-Andy

Andy Arrington

Journeyman Drinksmith

Twitter--@LoneStarBarman

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I have one of the rooms in the downstairs of our house (we have a split foyer house) that stays fairly cool in the summer. It has racks and boxes, and a VinoTemp 500 that was my wife's B'day present to me a couple of years ago. The best stuff goes into the vinotemp (which is lucky if it will hold 350 bottles, not 500) and the rest is in racks in the coolest part of the room, near the air conditioning vent(which gets sealed and blocked off during the winter so it doesn't pump heat into the room.)

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Without seeming elitist, I would opt for a dual temp unit with 50-60 bottle capacity. Spend a little more than you want and think of it as a long term investment. In the long haul you'll be thankful you don't have to "trade up" later down the road.

"I drink to make other people interesting".

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I'd like to revive this thread for a little more discussion, and perhaps some advice.

I'm kind of stumped about the best reasonable way to store wine at my house. I don't collect wine, and I don't envision myself buying wines that I plan to age for decades. I don't want to go overboard on this. However, I'd also like to feel comfortable having a nice bottle or two around for special occasions without worrying that we need to drink them quickly because we have nowhere good to store it.

I see people talking about storing wine in basements (we don't have one), root cellars (we don't have one) and garages (we have one, but in the winter the temperature occasionally goes below freezing, and in the summer it gets above 80 at least a few days of the year, so that seems like a bad choice). We have an unfinished crawlspace, but it's inconvenient, kind of nasty and has most of the same temperature problems as the garage (especially in the winter).

So that pretty much leaves us with storing it in the house as the only option, and that's what we do. Thus far, I've been keeping my small stash of bottles in racks on the floor of the pantry, partially because it's where I had room and also because it seems to stay relatively cool (it has a tile floor, it doesn't have any walls that get sunlight and it is pretty far from the oven, etc.). However, it's far from ideal. In the winter, we keep the house around 68-70 most of the time, and in the summer it can get above 80 (no A/C).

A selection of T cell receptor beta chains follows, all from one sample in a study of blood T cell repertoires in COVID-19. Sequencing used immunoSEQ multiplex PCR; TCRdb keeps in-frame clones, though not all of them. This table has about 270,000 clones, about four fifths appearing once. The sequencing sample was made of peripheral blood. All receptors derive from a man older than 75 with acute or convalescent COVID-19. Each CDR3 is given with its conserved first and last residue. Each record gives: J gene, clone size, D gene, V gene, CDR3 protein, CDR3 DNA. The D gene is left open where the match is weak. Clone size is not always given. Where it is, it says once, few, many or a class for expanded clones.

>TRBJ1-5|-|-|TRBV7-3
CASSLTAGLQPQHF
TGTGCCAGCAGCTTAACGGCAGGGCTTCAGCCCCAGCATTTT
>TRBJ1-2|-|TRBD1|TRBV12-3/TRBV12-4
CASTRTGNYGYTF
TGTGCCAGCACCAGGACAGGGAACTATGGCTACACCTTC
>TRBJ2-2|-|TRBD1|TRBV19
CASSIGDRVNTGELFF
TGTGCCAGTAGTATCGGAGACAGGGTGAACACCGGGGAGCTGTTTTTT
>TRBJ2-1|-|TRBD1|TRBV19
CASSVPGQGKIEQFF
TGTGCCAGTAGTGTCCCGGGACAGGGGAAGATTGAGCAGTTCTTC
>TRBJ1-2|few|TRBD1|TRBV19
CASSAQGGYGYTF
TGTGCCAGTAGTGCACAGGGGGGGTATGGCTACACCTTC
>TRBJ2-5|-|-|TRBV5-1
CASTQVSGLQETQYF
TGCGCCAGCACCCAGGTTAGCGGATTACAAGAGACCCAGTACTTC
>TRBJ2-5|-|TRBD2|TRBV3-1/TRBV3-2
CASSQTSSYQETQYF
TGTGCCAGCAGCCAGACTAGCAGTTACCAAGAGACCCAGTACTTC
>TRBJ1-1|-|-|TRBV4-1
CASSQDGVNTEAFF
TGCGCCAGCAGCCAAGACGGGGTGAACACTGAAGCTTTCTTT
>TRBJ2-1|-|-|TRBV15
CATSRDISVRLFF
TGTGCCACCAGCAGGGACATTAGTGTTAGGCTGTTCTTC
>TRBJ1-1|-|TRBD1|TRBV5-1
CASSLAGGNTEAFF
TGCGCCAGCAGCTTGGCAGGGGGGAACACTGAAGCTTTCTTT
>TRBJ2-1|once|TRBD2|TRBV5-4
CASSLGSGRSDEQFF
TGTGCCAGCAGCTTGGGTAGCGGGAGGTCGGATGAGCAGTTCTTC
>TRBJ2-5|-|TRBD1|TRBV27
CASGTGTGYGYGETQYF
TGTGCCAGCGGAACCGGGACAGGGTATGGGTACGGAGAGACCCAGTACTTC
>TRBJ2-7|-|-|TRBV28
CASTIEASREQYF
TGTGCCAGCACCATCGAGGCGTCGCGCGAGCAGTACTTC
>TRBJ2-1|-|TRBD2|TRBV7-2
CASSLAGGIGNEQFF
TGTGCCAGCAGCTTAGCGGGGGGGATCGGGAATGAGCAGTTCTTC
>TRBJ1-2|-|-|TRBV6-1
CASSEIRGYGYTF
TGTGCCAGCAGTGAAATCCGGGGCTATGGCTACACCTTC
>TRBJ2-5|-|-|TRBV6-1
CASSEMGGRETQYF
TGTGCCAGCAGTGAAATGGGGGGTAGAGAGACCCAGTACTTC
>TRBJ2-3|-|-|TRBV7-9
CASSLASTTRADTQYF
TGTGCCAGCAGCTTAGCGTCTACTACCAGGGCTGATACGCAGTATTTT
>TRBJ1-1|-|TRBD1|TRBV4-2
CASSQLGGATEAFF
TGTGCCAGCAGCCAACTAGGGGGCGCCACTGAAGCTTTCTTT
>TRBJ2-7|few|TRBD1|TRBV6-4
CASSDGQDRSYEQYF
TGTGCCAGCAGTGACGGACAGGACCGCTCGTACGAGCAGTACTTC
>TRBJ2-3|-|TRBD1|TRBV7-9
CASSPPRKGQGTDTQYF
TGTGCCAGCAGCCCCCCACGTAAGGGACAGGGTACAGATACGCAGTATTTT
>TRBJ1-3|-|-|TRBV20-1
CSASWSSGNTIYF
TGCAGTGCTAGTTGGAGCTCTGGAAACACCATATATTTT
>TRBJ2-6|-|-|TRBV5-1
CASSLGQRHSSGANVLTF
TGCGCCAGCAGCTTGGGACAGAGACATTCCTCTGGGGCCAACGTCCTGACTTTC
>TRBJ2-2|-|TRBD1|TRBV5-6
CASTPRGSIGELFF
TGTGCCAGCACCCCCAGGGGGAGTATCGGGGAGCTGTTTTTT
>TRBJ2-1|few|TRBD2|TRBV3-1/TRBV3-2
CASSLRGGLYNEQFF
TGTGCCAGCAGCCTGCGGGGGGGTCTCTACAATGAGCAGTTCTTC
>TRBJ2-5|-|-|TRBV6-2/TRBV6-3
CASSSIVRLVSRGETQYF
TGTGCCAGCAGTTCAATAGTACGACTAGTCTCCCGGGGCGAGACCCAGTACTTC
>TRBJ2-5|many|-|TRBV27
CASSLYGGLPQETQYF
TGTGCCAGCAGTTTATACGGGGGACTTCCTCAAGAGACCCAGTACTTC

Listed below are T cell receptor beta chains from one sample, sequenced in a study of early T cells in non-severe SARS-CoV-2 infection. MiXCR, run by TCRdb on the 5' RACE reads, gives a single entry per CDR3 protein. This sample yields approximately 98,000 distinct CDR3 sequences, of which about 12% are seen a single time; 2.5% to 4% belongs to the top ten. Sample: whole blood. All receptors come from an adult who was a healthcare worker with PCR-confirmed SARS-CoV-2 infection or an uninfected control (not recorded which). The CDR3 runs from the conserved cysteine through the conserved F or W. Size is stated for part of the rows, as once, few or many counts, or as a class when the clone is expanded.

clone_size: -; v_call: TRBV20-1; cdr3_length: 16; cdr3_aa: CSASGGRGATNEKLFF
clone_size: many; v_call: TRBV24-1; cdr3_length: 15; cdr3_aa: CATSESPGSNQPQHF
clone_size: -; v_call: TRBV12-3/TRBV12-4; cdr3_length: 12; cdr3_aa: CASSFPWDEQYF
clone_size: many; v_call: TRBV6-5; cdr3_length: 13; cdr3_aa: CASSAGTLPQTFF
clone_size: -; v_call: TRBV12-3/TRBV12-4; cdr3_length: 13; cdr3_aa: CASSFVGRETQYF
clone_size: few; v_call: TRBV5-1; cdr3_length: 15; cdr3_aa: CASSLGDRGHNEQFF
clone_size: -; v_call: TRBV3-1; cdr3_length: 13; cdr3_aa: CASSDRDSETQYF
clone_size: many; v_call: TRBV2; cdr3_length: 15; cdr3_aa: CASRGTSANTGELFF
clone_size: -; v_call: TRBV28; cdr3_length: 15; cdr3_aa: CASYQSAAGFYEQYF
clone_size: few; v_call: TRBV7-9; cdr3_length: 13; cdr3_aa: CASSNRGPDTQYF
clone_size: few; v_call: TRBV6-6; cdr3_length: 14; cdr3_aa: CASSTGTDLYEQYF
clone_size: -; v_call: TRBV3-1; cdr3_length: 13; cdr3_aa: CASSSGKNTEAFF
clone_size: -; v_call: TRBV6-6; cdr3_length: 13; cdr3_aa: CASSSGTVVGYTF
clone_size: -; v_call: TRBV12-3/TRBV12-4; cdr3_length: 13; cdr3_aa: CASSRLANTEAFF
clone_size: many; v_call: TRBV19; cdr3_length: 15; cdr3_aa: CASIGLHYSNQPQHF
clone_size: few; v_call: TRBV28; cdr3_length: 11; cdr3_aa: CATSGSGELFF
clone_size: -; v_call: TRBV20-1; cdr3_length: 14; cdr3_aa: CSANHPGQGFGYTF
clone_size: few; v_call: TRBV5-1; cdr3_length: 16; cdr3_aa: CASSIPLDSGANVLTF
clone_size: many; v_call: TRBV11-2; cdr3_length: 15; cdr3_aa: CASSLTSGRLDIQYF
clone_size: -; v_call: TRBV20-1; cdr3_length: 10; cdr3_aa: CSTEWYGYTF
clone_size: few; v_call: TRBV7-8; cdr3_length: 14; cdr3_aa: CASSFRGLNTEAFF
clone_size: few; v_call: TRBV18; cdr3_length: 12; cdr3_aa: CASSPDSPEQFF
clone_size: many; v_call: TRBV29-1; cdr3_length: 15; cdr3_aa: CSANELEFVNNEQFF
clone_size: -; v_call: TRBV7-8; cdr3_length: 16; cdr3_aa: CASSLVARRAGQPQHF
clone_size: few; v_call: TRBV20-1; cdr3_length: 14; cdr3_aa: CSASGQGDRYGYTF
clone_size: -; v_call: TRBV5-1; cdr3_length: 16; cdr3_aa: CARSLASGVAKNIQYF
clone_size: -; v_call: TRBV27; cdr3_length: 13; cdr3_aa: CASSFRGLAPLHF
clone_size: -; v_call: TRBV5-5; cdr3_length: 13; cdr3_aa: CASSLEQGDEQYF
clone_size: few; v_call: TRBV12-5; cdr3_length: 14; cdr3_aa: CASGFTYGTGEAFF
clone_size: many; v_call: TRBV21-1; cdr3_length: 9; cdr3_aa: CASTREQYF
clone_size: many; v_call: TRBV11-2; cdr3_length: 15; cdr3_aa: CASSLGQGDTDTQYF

I can't be the only person in this boat. What would you do? Are any of the reasonably priced SMALL wine refrigerators worth considering? Will they do more harm than good? Any other ideas?

Thanks!

Vibration in any of the commercial units is a drawback, but your garage is not bad as an alternative. 32F won't hurt the wine, as long as it reaches the lower temp. slowly. Summer temps in Seattle are cooler than any other parts of your country, and a few days of 80F is not that bad. I would stay with what you have, and spend the savings on more wine :biggrin:

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I suppose my solution is only available to a fortunate few, which is to buy a house that used to be a wine merchant (sometime in the mid 19th century). Several bins (the lower level ones) have been racked out to hold around 4-500 bottles, the upper bins hold cases. Unfortunately the cask bins have been filled and bricked up and it would be too much hassle to open them up, especially as we have enough space already. Temperature tends to be around 55F year round with slight rises and falls for high summer and mid-winter, and just off-dry. I'm thinking of moving out next year so no reasonable offer refused!